The article was originally published on openDemocracy media platform
By James Angel
A controversial mining development in Armenia has proven to be a major test for the post-revolutionary government. Now, international arbitration courts are poised to be involved in resolving the dispute.
The history of Armenia is a story of brave struggle against violent colonialism and repression. The tragedy of the Armenian genocide of the early 20th century was followed by decades of Soviet rule. Independence in the 1990s then issued in almost thirty years of authoritarian government.
But in April 2018, Armenia’s “Velvet Revolution” saw mass peaceful protests topple the former kleptocratic regime, bringing new hope for democracy. With revolutionary leader Nikol Pashinyan elected as Prime Minister in May, a wave of optimism swept across the country. People everywhere were newly conscious of their collective power.
But, now, Armenia faces a different kind of threat: a shady parallel legal system known as investor state dispute settlement (ISDS).
ISDS gives foreign investors the right to sue governments in secretive corporate courts for policies they think could harm their profits. And Armenia’s new government now finds itself on the end of a possible $2 billion ISDS threat, brought by international mining firm Lydian International.
This begins with a controversial gold mine in Armenia’s picturesque southern mountains. In 2016, Lydian began construction on the Amulsar open-cast gold mine, amidst serious local opposition. Armenia has been plagued by the toxicity of the mining industry for years. Mining projects have failed, leaked, been abandoned and wreaked havoc with local ecosystems and livelihoods.
Amulsar is located near a reservoir that feeds Lake Sevan, Armenia’s largest and most important source of fresh water. Scientists have warned that acidic drainage from the mine would inevitably seep into the lake, posing a threat to the country's water system.
Amulsar sits just kilometres above the celebrated spa town of Jermuk, which since Soviet times has been an iconic centre of health tourism. Despite Lydian’s promise of jobs, the likely reality is that much of these would be outsourced beyond the local community and, in any case, only be on offer across the ten-year lifespan of the mine. With the mine threatening the more abundant and long-term employment opportunities provided by Jermuk’s spa industry, locals are clear which economic development pathway they prefer.
When Lydian’s operations began, locals made fleeting and sporadic attempts to block the roads leading to the mine in an attempt to stop construction. Yet these protests were always met with heavy-handed police opposition and quickly quashed.
That is, until the 2018 revolution, at which point two things changed. Firstly, the stage was set for a much less repressive government, opening up new possibilities for protest. Secondly, the triumph of people power over authoritarianism inspired the communities surrounding Amulsar to take their resistance to the next level.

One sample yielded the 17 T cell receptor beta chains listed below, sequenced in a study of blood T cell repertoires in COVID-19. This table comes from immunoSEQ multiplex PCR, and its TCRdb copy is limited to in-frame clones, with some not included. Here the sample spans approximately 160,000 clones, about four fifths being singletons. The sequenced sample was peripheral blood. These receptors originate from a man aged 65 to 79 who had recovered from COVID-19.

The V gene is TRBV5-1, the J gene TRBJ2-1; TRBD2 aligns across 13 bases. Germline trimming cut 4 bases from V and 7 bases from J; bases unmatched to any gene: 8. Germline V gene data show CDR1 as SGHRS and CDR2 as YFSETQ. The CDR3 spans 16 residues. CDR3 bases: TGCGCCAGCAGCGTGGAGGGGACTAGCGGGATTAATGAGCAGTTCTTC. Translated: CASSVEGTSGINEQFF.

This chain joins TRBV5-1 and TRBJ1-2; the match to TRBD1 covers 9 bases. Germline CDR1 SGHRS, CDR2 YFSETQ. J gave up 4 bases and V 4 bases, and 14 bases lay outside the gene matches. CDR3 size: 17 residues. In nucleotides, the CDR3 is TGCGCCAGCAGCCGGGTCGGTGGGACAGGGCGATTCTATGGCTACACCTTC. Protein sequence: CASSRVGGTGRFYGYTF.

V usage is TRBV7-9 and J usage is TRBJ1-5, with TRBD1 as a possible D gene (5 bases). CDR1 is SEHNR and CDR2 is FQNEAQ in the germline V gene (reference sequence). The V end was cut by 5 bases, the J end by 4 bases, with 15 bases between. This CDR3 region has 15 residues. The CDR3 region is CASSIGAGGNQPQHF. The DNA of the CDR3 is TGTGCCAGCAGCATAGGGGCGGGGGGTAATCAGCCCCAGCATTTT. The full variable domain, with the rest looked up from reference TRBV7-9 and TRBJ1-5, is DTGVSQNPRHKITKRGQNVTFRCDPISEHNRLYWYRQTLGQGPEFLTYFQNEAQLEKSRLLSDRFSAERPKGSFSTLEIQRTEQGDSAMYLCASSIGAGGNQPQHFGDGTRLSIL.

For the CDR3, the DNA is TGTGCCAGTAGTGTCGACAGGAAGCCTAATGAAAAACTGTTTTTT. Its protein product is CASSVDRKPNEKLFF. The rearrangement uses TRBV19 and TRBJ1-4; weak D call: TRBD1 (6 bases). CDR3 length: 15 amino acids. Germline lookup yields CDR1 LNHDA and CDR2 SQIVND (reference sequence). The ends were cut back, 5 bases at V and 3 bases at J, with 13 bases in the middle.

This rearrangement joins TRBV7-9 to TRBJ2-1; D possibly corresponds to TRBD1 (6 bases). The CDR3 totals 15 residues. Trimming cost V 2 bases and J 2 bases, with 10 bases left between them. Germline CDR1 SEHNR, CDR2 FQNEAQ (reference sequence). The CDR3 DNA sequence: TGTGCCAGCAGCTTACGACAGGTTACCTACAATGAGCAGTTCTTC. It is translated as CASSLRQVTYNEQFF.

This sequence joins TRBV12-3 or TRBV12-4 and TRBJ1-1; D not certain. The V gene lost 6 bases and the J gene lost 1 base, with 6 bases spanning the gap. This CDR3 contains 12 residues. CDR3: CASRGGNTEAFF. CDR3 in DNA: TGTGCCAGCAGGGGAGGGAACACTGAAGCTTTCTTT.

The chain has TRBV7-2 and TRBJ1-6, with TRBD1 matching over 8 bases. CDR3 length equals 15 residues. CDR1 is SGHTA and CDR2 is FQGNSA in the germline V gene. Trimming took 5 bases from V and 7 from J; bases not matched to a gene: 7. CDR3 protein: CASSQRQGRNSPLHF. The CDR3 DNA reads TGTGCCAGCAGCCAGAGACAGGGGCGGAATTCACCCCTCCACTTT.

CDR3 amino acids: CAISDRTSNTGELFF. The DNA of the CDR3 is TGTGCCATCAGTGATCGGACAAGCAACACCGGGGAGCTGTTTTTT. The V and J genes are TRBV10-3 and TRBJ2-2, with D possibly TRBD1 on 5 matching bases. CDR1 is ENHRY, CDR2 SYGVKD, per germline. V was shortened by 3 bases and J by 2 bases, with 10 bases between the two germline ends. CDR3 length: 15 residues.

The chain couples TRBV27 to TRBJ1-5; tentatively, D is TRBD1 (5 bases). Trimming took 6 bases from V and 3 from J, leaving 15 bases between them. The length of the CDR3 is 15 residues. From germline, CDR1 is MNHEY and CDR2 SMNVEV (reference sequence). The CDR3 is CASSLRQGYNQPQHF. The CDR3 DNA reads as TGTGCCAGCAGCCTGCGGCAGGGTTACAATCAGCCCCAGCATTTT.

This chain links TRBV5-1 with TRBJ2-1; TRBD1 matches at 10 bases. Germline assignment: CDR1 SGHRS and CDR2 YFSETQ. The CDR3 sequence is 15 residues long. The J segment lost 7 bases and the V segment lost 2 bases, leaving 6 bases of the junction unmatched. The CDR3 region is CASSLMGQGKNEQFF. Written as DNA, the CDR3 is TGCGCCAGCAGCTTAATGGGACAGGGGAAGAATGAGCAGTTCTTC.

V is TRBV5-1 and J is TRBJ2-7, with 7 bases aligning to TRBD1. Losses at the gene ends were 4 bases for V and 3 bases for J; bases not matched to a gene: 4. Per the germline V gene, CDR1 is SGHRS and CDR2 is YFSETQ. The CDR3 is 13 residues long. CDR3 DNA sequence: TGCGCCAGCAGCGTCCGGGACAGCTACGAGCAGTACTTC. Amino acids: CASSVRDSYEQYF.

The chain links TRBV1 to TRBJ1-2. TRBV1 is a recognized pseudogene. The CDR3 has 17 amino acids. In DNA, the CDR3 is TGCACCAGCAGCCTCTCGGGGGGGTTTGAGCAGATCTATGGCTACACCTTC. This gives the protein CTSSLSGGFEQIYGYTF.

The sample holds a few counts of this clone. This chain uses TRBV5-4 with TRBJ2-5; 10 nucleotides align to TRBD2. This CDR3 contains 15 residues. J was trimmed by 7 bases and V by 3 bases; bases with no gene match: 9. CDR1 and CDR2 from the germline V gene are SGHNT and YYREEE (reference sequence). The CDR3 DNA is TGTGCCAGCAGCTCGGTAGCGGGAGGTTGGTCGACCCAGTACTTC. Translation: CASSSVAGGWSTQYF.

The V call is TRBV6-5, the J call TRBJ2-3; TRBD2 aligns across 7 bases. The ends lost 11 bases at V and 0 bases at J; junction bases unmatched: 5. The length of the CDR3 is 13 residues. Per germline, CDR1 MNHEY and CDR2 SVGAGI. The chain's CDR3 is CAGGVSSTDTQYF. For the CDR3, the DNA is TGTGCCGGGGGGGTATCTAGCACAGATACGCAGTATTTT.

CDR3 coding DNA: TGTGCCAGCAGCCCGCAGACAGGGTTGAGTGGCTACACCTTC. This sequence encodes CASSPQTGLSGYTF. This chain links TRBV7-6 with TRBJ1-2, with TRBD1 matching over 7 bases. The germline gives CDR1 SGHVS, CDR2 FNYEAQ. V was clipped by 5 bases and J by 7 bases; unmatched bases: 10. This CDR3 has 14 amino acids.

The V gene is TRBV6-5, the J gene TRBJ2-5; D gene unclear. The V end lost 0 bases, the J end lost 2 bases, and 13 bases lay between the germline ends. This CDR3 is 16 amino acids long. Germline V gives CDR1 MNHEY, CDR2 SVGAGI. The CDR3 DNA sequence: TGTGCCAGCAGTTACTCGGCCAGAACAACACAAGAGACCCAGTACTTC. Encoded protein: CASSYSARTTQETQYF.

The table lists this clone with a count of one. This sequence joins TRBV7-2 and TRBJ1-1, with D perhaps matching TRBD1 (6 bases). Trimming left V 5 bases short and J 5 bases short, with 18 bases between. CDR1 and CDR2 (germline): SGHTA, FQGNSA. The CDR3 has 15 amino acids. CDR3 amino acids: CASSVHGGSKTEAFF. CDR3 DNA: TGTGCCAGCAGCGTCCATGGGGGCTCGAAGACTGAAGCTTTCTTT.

In June 2018, one month after the Pashinyan government was elected, locals began a permanent 24/7 blockade of all three roads approaching the mine. The blockade continues to this day, having stopped all construction at the site for the past year and prevented any gold from been extracted.
Amulsar is Lydian’s principal asset, and international investors behind the company – from US and UK hedge funds through to the European Bank of Reconstruction and Development (EBRD) – are counting on Lydian to deliver the goods.
It seems that the authoritarianism of the pre-revolution regime was a vital component of Armenia’s mining industry. Local opposition is no real issue when the state is willing to violently crack down to eliminate any obstacles.
The Pashinyan administration remains on the fence over Amulsar. Pashinyan himself has publicly criticised both the blockade and Lydian, and even visited Jermuk to facilitate a meeting between protestors and the company in July last year. The new government has yet to use force against the protests and has taken no action to remove the blockade.
Lydian have now resolved to take action against the government. Its mechanism for doing so: investor state dispute settlement.
ISDS provisions are now commonplace in today’s trade and investment deals under the guise of “investor protection” – and are becoming increasingly widely used. With ISDS invented in the 1960s, there were just two ISDS cases brought in 1995, compared to 83 in 2015.
ISDS operates outside of domestic legal systems, offering a bespoke set of legal privileges accessible only to foreign investors. Companies cannot bring cases against the governments of countries they are registered in, and there is no means by which governments or individuals can bring ISDS cases against investors. Indeed, it’s fair to say the government can never really win. Whatever the verdict, governments must cover their own legal fees, with the average legal defence over £6 million.
Investors use ISDS to claim so-called monetary “compensation” – not just for money already invested, but also for projected future profits. The average pay-out is $522 million, yet awards often reach into the billions, with the highest ever an eye-watering $50 billion for a bankrupt oil company, courtesy of the Russian government.